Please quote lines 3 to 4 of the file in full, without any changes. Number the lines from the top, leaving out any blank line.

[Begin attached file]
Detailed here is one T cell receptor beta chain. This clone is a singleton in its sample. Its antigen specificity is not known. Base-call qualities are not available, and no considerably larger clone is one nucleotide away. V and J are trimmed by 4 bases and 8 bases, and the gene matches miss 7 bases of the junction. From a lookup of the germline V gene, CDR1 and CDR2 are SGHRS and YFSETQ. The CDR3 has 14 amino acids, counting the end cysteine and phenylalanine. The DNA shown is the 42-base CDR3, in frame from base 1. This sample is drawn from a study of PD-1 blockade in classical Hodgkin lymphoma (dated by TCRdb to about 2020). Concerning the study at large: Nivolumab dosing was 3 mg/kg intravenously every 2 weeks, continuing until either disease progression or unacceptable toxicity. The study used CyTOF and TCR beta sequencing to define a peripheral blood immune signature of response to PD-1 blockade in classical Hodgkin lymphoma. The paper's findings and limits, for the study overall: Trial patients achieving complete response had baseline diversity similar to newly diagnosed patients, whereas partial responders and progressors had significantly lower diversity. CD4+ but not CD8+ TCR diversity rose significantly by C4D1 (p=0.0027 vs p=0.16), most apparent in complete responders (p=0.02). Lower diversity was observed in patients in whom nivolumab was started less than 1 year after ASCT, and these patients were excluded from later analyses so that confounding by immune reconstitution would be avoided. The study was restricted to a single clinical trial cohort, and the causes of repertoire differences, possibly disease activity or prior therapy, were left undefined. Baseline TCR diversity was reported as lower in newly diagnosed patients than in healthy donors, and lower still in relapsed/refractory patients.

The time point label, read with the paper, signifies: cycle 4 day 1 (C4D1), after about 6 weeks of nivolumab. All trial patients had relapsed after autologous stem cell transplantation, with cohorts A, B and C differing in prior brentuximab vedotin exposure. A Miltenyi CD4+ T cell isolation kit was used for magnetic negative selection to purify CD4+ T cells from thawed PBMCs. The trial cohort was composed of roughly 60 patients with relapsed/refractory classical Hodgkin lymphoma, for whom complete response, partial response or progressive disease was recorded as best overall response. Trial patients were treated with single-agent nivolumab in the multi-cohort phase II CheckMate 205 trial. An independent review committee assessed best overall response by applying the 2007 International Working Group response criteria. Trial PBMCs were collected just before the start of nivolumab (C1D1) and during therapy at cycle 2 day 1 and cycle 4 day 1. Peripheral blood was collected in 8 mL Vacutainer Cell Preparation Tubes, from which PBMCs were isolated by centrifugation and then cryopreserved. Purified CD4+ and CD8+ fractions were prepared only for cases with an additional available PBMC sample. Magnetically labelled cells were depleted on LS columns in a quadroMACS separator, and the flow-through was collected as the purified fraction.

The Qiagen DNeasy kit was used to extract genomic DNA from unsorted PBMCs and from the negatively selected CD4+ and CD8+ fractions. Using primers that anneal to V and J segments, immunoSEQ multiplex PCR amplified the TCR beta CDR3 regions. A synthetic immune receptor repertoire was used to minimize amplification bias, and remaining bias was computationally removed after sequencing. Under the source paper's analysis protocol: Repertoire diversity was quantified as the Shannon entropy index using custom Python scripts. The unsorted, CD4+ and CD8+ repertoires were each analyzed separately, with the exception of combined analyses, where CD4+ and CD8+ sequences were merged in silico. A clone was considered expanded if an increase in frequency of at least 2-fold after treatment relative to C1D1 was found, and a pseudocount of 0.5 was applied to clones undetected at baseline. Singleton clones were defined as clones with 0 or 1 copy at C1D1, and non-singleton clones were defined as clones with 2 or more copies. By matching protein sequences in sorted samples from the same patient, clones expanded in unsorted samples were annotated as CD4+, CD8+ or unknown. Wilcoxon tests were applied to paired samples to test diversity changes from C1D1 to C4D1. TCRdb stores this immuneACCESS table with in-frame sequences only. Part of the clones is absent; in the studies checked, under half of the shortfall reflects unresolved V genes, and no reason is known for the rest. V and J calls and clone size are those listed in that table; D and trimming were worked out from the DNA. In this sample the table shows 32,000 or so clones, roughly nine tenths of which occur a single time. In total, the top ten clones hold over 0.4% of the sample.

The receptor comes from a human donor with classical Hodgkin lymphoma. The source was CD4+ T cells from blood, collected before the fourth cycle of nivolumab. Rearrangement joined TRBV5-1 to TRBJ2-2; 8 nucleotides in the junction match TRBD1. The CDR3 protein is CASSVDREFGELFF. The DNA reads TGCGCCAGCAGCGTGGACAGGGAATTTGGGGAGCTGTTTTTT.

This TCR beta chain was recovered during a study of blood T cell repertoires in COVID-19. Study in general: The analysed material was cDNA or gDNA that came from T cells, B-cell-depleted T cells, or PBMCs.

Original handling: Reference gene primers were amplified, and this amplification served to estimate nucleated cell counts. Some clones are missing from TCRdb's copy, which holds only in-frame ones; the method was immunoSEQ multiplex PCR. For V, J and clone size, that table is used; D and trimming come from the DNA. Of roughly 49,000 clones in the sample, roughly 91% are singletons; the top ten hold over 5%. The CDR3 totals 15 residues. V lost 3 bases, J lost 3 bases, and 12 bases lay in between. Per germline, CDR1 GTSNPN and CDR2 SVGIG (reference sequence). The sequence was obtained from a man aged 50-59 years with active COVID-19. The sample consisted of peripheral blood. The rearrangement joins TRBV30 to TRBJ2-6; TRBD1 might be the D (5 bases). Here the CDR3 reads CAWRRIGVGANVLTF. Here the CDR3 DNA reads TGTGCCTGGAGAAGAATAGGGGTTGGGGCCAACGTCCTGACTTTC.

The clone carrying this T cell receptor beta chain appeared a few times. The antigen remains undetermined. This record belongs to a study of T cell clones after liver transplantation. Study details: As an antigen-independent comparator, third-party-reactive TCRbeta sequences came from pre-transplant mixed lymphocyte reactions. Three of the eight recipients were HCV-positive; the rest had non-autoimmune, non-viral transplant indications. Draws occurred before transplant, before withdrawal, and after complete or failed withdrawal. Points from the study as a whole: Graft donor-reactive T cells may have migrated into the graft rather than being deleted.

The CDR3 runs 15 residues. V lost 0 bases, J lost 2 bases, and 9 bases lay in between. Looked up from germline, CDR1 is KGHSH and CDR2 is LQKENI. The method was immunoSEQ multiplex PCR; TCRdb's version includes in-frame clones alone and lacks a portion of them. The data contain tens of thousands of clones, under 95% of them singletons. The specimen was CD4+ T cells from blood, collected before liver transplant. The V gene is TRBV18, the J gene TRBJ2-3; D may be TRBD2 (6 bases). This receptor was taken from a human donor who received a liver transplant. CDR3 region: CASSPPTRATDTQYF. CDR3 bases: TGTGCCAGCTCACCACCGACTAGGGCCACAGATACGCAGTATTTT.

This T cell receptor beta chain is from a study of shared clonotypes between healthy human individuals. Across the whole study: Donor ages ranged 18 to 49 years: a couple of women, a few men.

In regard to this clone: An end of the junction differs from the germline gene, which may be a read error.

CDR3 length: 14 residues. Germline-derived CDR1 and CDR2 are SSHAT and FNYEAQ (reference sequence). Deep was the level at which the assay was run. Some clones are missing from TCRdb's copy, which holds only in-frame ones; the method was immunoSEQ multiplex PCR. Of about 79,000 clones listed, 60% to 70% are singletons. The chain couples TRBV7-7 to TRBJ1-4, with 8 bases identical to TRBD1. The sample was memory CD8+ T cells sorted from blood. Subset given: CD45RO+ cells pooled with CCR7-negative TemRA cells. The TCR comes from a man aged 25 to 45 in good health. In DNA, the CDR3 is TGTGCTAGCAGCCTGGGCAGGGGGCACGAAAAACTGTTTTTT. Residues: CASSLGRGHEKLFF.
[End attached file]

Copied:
The Qiagen DNeasy kit was used to extract genomic DNA from unsorted PBMCs and from the negatively selected CD4+ and CD8+ fractions. Using primers that anneal to V and J segments, immunoSEQ multiplex PCR amplified the TCR beta CDR3 regions. A synthetic immune receptor repertoire was used to minimize amplification bias, and remaining bias was computationally removed after sequencing. Under the source paper's analysis protocol: Repertoire diversity was quantified as the Shannon entropy index using custom Python scripts. The unsorted, CD4+ and CD8+ repertoires were each analyzed separately, with the exception of combined analyses, where CD4+ and CD8+ sequences were merged in silico. A clone was considered expanded if an increase in frequency of at least 2-fold after treatment relative to C1D1 was found, and a pseudocount of 0.5 was applied to clones undetected at baseline. Singleton clones were defined as clones with 0 or 1 copy at C1D1, and non-singleton clones were defined as clones with 2 or more copies. By matching protein sequences in sorted samples from the same patient, clones expanded in unsorted samples were annotated as CD4+, CD8+ or unknown. Wilcoxon tests were applied to paired samples to test diversity changes from C1D1 to C4D1. TCRdb stores this immuneACCESS table with in-frame sequences only. Part of the clones is absent; in the studies checked, under half of the shortfall reflects unresolved V genes, and no reason is known for the rest. V and J calls and clone size are those listed in that table; D and trimming were worked out from the DNA. In this sample the table shows 32,000 or so clones, roughly nine tenths of which occur a single time. In total, the top ten clones hold over 0.4% of the sample.

The receptor comes from a human donor with classical Hodgkin lymphoma. The source was CD4+ T cells from blood, collected before the fourth cycle of nivolumab. Rearrangement joined TRBV5-1 to TRBJ2-2; 8 nucleotides in the junction match TRBD1. The CDR3 protein is CASSVDREFGELFF. The DNA reads TGCGCCAGCAGCGTGGACAGGGAATTTGGGGAGCTGTTTTTT.